Surprise is what many Spokane Catholic leaders first felt when they heard the news that Pope Benedict XVI would be retiring at the end of this month; but accord and appreciation is what quickly followed after the news sank in.
“My gosh. I had no idea it was coming,” said the Rev. Kevin Codd, pastor of St. Thomas More Catholic Student Center in Pullman. “My first reaction is that it is a very good pastoral move. It’s a very caring thing for him to do to step down because of age. It’s humble thing to do, especially because there’s no precedent for it.”
The last pontiff to resign was in 1415, when Gregory XII stepped down to bring about the end of the Western Schism, explained Jesuit priest Rev. Thomas Reese, of Washington, D.C.
Anastasia Wendlinder, assistant professor of religious studies at Gonzaga University, said traditionally the papacy is expected to be a lifelong position.
“There’s a sense that as the leader of the church you stay. There’s not an ex-pope,” she said.
However, she agreed with Codd that the pope’s decision shows his pastoral heart.
In Pope Benedict’s resignation statement he wrote, “…In today’s world, subject to so many rapid changes and shaken by questions of deep relevance for the life of faith, in order to govern the bark of Saint Peter and proclaim the Gospel, both strength of mind and body are necessary, strength which in the last few months, has deteriorated in me to the extent that I have had to recognize my incapacity to adequately fulfill the ministry entrusted to me.”
“I think he’s making a discernment based on how the world operates today and what’s best for the church and for the world,” Wendlinder said.
When Benedict was elected as the 265th pope in 2005, then Cardinal Joseph Ratzinger, he was 78 years old. Because of that, Wendlinder noted, no one expected him to have a 20-year papacy.
“Having a pope for a super long time might be moving in new direction,” she said.
Benedict’s predecessor, Pope John Paul II served as pontiff for more than two and a half decades.
Rev. Frank Case, vice president for mission at Gonzaga, said Benedict’s decision to resign is an example to future leaders.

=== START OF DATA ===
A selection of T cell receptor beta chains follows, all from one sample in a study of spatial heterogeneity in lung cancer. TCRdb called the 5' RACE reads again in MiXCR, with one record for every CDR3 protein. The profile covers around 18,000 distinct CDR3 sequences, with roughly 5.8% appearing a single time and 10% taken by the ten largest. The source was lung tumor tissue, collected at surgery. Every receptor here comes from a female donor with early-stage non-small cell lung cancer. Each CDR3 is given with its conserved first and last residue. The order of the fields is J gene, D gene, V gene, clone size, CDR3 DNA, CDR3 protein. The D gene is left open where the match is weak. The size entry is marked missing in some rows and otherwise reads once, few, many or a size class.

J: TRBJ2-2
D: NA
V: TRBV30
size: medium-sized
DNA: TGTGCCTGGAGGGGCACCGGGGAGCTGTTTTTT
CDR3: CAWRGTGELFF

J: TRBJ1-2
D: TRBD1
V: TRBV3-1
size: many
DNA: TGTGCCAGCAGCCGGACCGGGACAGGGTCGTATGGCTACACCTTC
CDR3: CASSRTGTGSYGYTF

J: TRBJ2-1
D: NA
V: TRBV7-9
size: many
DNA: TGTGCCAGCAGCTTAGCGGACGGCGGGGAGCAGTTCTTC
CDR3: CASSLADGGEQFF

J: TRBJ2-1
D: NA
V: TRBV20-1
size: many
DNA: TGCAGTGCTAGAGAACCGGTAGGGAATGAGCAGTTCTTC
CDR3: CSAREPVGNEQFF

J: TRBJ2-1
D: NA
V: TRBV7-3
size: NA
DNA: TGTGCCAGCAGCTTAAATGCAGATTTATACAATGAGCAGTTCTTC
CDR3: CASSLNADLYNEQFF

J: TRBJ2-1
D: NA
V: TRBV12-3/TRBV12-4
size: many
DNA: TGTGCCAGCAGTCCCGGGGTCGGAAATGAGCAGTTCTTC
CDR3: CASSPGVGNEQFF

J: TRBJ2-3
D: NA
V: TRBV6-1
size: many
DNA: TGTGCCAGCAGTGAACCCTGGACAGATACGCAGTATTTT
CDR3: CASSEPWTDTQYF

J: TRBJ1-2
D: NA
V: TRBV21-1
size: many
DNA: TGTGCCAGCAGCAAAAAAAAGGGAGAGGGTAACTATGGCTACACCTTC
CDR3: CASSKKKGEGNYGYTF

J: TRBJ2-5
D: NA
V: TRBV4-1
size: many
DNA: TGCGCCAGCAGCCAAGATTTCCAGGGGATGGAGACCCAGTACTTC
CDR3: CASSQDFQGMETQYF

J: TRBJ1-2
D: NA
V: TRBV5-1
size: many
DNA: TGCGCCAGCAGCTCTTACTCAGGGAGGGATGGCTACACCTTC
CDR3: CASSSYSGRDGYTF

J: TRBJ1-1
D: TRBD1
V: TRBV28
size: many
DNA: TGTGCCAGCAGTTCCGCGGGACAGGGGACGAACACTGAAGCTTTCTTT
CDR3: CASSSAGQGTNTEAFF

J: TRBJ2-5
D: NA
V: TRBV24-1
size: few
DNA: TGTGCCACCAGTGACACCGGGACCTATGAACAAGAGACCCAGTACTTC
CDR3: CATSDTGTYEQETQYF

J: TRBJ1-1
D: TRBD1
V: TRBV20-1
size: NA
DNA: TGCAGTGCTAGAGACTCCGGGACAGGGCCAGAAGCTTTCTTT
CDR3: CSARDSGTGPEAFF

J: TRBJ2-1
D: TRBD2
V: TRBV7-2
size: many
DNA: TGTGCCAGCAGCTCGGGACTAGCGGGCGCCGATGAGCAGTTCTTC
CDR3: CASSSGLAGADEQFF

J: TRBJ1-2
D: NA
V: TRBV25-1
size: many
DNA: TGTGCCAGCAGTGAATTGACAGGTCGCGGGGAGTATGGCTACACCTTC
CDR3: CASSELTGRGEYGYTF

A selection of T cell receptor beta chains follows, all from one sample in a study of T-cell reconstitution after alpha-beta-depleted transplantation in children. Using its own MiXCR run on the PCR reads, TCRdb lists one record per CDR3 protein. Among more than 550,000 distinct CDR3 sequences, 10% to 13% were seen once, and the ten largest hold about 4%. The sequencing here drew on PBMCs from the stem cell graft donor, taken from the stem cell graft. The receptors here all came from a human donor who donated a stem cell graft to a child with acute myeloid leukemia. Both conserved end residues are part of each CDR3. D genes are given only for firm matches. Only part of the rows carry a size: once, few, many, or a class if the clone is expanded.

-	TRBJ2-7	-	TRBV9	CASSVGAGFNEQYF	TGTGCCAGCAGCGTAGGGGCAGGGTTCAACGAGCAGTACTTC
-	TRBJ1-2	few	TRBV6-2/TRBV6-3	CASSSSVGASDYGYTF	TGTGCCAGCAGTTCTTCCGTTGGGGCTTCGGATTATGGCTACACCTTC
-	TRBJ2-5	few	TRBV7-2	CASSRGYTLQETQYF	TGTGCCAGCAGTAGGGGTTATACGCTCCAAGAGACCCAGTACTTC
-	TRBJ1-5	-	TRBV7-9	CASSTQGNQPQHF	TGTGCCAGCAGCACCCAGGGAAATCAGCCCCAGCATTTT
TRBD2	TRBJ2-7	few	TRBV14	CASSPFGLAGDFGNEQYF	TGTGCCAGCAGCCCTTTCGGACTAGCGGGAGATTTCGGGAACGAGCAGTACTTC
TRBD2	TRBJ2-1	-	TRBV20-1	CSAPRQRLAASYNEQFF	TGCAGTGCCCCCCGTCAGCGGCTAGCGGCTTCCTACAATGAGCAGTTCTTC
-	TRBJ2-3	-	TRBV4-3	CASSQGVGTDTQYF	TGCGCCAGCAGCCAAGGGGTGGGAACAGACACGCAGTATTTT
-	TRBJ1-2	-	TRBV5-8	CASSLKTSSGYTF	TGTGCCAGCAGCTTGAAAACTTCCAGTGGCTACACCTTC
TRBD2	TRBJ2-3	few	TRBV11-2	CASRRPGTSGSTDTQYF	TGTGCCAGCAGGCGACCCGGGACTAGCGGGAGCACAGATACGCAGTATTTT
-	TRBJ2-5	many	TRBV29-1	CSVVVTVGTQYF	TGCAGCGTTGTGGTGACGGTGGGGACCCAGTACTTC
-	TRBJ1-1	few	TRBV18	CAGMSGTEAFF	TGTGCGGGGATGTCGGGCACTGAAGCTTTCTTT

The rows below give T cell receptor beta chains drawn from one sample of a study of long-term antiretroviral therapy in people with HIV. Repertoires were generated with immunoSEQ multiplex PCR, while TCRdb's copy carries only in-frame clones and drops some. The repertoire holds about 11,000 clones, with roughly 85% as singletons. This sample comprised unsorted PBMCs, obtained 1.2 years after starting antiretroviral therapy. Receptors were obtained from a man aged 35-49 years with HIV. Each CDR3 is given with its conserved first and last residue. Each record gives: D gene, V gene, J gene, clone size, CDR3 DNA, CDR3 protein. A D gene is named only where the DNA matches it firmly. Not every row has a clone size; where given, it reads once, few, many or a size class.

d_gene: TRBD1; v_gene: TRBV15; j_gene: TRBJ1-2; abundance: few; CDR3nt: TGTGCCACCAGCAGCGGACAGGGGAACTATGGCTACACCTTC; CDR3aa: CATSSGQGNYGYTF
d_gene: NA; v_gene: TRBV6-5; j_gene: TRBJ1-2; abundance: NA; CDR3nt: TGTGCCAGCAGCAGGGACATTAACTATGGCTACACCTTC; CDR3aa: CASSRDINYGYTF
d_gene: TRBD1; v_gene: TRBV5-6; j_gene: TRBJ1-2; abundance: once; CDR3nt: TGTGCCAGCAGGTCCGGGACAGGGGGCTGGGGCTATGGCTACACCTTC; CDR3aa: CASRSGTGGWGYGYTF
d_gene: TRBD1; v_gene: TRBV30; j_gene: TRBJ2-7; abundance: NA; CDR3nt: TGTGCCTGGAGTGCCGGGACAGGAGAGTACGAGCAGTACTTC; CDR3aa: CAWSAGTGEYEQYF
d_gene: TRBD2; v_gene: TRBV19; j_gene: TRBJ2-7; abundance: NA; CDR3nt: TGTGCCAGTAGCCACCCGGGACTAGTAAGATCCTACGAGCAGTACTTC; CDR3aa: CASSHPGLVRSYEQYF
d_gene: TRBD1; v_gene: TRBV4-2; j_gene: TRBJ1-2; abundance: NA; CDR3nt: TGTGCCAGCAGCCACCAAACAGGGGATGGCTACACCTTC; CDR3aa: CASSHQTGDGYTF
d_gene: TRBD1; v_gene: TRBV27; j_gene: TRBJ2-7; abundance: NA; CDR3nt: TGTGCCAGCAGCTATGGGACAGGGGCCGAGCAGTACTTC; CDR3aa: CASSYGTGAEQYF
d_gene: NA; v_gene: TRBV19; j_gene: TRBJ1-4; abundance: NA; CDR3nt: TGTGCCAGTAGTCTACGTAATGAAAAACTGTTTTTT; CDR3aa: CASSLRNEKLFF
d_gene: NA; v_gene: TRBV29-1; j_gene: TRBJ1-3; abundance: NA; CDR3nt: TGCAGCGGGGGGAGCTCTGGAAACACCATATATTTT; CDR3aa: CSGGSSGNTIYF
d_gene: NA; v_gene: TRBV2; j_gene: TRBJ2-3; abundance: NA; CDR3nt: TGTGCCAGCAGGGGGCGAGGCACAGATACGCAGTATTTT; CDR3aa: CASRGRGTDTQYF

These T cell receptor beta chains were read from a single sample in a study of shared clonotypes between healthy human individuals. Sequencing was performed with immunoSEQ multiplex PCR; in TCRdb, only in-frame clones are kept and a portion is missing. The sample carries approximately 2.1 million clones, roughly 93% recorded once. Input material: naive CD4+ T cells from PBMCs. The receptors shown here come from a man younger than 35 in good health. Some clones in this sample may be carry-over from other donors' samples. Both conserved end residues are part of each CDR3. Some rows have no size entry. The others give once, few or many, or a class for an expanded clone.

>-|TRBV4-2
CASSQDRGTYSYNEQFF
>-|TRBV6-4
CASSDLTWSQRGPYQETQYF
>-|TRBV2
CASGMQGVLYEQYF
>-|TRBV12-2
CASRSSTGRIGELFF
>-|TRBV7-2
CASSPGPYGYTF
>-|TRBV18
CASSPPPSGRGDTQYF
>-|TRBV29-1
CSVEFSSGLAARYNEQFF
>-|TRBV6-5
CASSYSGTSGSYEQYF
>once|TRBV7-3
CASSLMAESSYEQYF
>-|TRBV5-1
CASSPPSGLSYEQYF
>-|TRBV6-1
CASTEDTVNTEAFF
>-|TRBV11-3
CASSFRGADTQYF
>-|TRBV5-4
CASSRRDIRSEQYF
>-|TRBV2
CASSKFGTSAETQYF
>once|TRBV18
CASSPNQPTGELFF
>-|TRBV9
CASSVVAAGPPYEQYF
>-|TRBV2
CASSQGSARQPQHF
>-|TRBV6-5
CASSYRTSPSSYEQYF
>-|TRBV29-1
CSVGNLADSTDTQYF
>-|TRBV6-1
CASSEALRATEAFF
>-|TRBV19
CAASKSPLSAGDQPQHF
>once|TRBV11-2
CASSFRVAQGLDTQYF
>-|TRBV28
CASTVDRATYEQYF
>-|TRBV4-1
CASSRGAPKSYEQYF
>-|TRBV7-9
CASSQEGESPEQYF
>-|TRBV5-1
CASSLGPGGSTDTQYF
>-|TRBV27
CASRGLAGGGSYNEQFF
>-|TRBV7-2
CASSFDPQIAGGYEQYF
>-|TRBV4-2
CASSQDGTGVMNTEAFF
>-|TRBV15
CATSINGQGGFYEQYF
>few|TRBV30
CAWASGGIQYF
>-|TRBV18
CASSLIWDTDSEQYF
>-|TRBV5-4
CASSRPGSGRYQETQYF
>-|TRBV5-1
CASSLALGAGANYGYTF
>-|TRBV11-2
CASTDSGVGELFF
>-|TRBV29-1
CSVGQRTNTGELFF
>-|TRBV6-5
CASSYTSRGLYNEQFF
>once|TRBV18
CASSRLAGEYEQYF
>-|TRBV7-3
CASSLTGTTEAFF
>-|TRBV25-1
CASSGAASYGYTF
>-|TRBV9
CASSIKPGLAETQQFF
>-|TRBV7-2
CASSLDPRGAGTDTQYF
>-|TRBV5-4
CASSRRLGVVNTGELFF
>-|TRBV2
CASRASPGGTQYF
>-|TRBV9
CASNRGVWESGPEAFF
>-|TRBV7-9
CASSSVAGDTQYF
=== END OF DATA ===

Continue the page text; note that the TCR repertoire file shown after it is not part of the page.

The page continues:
“It shows a great detachment on his part to not hold onto everything to bitter end,” Case said. “The sentiment among all of us is that this is nice. He's been wonderful pope and the time comes for the good of the church … I think he chose well.”
Sister Mary Eucharista, program director for Immaculate Heart Retreat Center, said Benedict does does everything with much “deliberation and forethought” and should be respected for his decision.
“I'm glad we didn't have to go through another death and a funeral to have another pope. He's so beloved and he's still going to be alive. He's not super ill or anything, he's just super weak,” she explained. “This is kind of his wisdom shining forth that just has marked his time as pope. It's only been eight short years, but we know who the man is and it just seems to be very commonsense follow-up to his reign.”
Bishop Blase Cupich, of the Catholic Diocese of Spokane, said in a statement that Benedict has been an inspiration to him for decades and was initially saddened by Monday’s headlines. However, he said, the timing is significant.
“His announcement comes just days before we enter into the great Season of Lent, a time in which we are urged to pursue a spirit of detachment as a means of making us free to follow God’s will. I am going to use today’s announcement to center my reflections throughout the Forty Days of Lent,” he said. “Pope Benedict XVI once again has inspired me and deepened my admiration and affection for him.”
After the pope resigns on Feb. 28 day-to-day operations will be handled by the Vatican Curia, or the central bureaucracy.
A conclave (College of Cardinals) will gather to elect a new pope, which is expected to happen by Easter.
Benedict, the Religion News Service reports, is expected to live out a quiet retirement in Vatican monastery.
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